Hagaada: Who Knows Four? (Sons, That Is)
Let us contemplate one of the central themes of the Pesach seder, the parable of the four sons. How do we engage all types of people – chacham (wise), rasha (wicked), tam (commonly understood as simple) and she’eino yodeya lishol (ignorant)?
It has been cited in the name of great and holy men that these “four sons” are in fact conceptual archetypes rather than four real, living, distinct individuals. Indeed, it is extremely rare, even impossible, to find pure examples of these types in real life. Were the Four Sons meant to represent real people, the tradition would most likely have identified individuals of note who personified each of them. The fact is that all these aspects are present in everyone to a greater or lesser extent.
The question is how to know each “son,” or each aspect, within ourselves. For each, we ask, mah hu omer “what does he say?” We can also interpret this question as “what is he really saying?” or what is the real message of this aspect of ourselves?
Each of us is at times wise, wicked, naive, or totally clueless. We have to address these disparate aspects of our personae that in total manifest the individuals that we are. We have to get all these incongruent aspects of our personality to join and participate in the Seder as one. In order to accomplish this we must acknowledge these distinct, yet unequal, parts within ourselves and motivate each to be involved in the Seder experience. However, it must be understood that one answer is not going to suffice for each of our characteristics, especially so if the answer is formulistic, a catechism if you will.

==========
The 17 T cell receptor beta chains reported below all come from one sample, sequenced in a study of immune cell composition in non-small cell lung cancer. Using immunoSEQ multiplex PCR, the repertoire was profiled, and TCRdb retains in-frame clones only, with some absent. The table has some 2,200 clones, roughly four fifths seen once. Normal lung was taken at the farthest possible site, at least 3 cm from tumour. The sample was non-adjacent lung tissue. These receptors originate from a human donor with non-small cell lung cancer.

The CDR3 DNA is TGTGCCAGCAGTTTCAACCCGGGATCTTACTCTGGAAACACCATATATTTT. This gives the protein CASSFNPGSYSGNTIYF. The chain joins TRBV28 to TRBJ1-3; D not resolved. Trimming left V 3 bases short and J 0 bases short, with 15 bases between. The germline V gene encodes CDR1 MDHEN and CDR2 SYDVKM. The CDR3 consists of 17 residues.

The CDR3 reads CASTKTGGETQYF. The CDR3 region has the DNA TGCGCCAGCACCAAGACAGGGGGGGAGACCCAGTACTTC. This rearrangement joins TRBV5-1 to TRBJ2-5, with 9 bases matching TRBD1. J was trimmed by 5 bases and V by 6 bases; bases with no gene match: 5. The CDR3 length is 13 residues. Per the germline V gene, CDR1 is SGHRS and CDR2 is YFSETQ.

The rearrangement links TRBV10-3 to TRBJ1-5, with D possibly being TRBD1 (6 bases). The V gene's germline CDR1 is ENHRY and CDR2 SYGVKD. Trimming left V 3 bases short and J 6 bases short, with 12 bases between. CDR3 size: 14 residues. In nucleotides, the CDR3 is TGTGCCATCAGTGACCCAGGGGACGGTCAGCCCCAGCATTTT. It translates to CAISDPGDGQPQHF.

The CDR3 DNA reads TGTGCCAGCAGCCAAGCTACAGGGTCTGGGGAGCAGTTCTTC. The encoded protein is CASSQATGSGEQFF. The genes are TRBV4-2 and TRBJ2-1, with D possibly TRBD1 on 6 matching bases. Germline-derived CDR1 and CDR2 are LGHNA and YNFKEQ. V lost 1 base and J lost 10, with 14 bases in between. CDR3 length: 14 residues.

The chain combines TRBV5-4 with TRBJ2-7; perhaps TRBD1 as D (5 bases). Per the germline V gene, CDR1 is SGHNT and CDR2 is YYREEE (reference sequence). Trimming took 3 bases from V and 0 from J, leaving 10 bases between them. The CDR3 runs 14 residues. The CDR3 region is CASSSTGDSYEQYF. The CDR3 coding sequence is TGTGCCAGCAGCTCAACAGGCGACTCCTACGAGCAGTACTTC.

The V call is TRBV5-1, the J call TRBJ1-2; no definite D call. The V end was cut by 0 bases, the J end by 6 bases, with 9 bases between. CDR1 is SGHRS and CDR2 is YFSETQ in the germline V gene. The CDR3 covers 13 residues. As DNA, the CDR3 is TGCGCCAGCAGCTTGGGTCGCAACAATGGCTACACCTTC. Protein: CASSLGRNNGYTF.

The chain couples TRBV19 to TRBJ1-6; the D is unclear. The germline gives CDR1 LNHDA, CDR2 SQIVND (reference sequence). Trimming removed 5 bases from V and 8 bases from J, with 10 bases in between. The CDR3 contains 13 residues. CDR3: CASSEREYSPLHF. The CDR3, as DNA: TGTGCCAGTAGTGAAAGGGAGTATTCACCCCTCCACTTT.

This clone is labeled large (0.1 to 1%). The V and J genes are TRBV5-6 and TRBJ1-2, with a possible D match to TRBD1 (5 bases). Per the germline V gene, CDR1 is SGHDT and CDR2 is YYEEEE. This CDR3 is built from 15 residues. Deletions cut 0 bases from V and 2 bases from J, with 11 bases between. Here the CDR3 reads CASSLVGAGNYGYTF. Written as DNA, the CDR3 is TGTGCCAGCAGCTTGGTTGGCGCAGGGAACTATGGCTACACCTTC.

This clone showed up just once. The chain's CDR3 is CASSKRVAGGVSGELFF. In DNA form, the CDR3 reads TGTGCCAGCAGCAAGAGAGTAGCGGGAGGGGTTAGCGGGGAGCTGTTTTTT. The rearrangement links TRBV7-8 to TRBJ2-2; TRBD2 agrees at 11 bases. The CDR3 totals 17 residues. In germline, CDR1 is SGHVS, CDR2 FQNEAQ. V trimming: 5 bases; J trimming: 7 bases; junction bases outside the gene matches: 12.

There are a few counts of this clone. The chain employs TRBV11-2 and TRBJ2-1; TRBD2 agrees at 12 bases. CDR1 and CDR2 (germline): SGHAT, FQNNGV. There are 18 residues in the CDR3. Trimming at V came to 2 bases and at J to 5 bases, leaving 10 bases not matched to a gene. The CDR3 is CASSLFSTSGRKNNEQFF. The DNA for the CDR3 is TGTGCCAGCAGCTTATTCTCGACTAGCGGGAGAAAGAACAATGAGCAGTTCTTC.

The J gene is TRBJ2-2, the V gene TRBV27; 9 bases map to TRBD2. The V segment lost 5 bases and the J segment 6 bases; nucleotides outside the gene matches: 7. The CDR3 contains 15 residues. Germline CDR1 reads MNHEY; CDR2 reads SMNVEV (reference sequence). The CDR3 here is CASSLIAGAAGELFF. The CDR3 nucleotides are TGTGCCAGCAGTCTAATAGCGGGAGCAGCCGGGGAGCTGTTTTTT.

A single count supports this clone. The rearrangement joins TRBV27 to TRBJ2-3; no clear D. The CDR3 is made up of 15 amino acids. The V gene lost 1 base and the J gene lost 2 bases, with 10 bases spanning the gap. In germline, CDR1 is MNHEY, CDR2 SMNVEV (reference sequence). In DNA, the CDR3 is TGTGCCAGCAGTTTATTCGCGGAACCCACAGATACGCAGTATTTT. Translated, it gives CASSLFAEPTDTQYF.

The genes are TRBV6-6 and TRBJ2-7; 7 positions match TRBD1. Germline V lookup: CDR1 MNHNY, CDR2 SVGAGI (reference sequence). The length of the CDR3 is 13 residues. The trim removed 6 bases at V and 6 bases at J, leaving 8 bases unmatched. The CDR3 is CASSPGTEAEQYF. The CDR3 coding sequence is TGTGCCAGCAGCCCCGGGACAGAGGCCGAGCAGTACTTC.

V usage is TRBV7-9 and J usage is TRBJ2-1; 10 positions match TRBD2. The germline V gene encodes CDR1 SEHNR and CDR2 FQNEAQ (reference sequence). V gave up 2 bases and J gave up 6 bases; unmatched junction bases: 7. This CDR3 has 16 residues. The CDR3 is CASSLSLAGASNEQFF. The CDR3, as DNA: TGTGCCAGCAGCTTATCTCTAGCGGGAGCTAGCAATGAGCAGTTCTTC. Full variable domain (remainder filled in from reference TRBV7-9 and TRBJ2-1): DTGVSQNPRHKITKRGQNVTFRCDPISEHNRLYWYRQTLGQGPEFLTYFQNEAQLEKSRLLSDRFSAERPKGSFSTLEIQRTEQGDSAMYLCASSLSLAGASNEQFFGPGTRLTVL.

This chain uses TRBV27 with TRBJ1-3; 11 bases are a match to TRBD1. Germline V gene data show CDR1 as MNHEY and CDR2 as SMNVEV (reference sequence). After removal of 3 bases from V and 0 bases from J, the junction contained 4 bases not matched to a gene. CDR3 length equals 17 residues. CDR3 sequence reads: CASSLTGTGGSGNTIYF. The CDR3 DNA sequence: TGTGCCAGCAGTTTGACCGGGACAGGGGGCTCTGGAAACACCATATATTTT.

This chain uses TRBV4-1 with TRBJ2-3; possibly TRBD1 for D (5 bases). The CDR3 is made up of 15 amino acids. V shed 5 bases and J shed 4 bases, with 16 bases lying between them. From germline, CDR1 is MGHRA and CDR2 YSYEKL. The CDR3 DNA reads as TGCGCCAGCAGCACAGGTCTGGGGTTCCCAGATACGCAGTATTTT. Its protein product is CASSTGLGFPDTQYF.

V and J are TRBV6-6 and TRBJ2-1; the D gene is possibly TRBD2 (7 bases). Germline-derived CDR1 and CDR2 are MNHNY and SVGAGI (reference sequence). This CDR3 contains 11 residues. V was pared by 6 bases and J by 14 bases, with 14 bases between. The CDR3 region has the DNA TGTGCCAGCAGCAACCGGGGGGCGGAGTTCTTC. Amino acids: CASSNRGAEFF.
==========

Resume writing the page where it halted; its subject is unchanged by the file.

The Rambam   alludes to a unique attribute of the Jewish people as follows. He explains the words of the Gemarah  in regard to gittin (divorce) ‘kofin oso ad sheyomar rotzeh ani’ – the charge to the Jewish court system to compel someone to abide by the court’s decision through “forcing him until he says, ‘I fully consent.’“ This power of the courts seems to violate an elementary principle of the get, namely  that the man divorces his wife willingly. Any type of coercion invalidates the process.
The Rambam’s famous answer to this quandary is that the innate character of every Jew is to do the right thing. The Court merely assists him to act on his own to do what he knows in his heart is the right thing. Halachah maintains, in these instances, that it may take a series of lashes to the body to bring good judgment to the mind.
The Court can be satisfactorily assured that after a few lashes the Jew becomes sufficiently “motivated” to remove the yetzer hara (evil inclination) from his subconscious and do the right thing. He is now ready to perform a meritorious task which, were it not for the impediment of an evil impulse, he would have been willing to do all along.
Where does this special trait of “wanting to do what’s right” come from?
Each and every Jew has, within himself, the traits and capabilities of our forefathers as the Medrash says  “Maseh avos siman labanim” (the actions of our forefathers are sigsn for what is to come onto their descendants).
Our forefathers Avraham, Yitzchak, and Yaakov comprise the foundation upon which is constructed the ethos of our people. What they achieved became part of our spiritual and physical inclinations. Each one of them developed and excelled in a different area of understanding Hashem and His world. And that legacy is passed on to this very day. The forefathers are the source of every Jew’s inner self being good no matter the circumstance.